Here is a report of that encounter by Barry Binks, a VFP member:
Because they (the airmen) were present some of us felt constrained in what we could say. When they were asked if we could take their pictures they declined. (We take a lot of pictures and post them on Facebook so that was probably the right decision for them) We decided we would go around the circle and introduce ourselves with name, hometown and a little history. Elliott warned the airmen that anything they said could be used against them. They gave us just their basic info, claimed they were not involved in the drone program. We tried to get them more involved in our conversation but they were careful not to say too much. I think all had been deployed in the Middle East at some time in their career and they are all career soldiers. Some of our people explained why they are demonstrating against drones. Both Elliott and Richard presented several arguments against drone warfare, the UN Charter, human rights, civilians killed, etc. The airmen listened, made no excuses and claimed they were not aware of some of the things we told them have happened. They claimed ignorance. When we told them about material to read, etc they had nothing to say and didn’t visibly take any notes. They all had enough pockets and equipment, (cell phones, etc) to have been recording the whole thing. I am personally ambivalent about talking to these people. They always come out right away when we show up to protest and want to know “how many people coming? What are we going to do? How long will it last? etc” I have ignored them or given them vague answers and I think so has every one else. Sometimes being friendly has helped. Last time I was arrested they put on the handcuffs so loose that I was able to slip them off and hand them back, and it wasn’t a problem. They tell us they follow our Facebook pages and keep up with what we are doing. I think this is just part of their job, and if they could get something criminal against us they would, so I don’t volunteer much.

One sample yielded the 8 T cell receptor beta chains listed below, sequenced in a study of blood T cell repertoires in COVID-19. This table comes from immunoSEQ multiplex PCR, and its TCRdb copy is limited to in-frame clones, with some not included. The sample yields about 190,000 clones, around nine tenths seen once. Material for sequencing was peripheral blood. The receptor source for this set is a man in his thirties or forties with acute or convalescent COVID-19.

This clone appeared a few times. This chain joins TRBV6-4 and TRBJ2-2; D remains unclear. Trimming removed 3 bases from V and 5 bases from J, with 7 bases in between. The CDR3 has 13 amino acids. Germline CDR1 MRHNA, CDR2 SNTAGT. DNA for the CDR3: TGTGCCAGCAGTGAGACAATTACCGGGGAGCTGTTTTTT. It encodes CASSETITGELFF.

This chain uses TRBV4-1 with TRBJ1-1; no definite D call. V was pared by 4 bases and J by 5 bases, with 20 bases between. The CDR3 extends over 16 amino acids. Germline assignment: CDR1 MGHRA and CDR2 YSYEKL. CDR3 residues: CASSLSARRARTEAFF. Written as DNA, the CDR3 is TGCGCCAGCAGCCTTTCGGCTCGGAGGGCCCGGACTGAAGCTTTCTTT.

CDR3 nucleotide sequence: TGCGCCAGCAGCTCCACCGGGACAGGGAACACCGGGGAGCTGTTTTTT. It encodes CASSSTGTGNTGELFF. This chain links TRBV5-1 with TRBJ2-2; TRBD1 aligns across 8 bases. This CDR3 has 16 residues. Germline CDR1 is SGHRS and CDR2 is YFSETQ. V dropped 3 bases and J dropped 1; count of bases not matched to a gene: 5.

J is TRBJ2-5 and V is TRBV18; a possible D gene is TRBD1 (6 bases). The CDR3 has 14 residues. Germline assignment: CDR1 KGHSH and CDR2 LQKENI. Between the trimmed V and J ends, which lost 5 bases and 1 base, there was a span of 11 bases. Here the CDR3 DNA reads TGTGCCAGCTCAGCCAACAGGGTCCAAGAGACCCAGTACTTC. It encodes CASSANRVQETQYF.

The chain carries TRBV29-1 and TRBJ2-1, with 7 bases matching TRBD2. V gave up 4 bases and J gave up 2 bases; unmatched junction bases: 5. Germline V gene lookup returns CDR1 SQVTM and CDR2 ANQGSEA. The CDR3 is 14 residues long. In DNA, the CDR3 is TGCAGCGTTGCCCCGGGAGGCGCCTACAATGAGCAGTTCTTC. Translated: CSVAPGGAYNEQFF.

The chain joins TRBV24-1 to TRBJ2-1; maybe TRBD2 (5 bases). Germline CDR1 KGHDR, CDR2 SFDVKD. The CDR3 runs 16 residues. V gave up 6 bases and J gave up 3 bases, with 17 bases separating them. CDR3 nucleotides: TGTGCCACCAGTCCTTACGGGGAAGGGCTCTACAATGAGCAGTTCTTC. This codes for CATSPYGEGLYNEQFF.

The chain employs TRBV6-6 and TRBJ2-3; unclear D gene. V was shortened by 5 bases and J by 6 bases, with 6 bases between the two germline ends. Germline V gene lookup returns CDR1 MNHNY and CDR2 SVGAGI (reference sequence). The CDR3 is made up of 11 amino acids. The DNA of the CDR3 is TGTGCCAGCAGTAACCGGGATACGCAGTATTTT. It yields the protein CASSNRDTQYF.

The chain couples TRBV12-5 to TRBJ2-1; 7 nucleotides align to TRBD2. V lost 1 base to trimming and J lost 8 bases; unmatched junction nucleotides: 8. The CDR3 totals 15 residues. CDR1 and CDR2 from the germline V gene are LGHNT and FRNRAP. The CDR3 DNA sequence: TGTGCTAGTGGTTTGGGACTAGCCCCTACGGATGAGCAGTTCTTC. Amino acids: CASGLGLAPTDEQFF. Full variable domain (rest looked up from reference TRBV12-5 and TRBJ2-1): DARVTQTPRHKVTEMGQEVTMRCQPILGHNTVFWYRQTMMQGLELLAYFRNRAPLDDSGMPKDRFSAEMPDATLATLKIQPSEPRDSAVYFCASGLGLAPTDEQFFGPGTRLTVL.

This FaceBook link gives offers more photos of the April 1 action at Beale:
For the next events scheduled at Beale see the Ideas/Planned Events section below.
- NIAGARA FALLS
Also on April 1, about a dozen activists from Western New York Peace Center and Upstate (NY) Drone Action protested on at the Niagara Falls Air Reserve Station on opening day of the new Reaper drone control center there.
Russell Brown, a VFP member, said that Martin Gugino attempted to deliver a letter to the base commander that he had just sent to Niagara County District Attorney Michael J. Violante and the Buffalo News, saying: “The Niagara Falls Airbase has taken an overt act to join in a criminal conspiracy. We ask you to empanel a grand jury in preparation for bringing charges against all involved.” (The full letter is in Attachment A)
Russell reports as follows on Martin’s action: “He walked up to the gate to deliver a copy to the base commander. They have signs out in front of the gates that say no protesters beyond this point. Until Martin walked past the signs there were no police, sheriffs, or base police. After he walked up there a base vehicle pulled up to him with lights. He asked them to take his letter to the commander. They said they weren't mailmen and refused to take the letter. He walked back to us and the sheriffs and police showed up with all their lights on. They were friendly and said not to go on the base and left. Not much happened after that.”
Commenting on the atmosphere at the base, Russell said: “What I realized is that we should bring our VFP flag to that site. We have 3 members that were at the demo. The people leaving the base were not friendly. A couple was down right nasty. But it might be helpful if they realize some of us were veterans, not ‘fucking scumbags’”.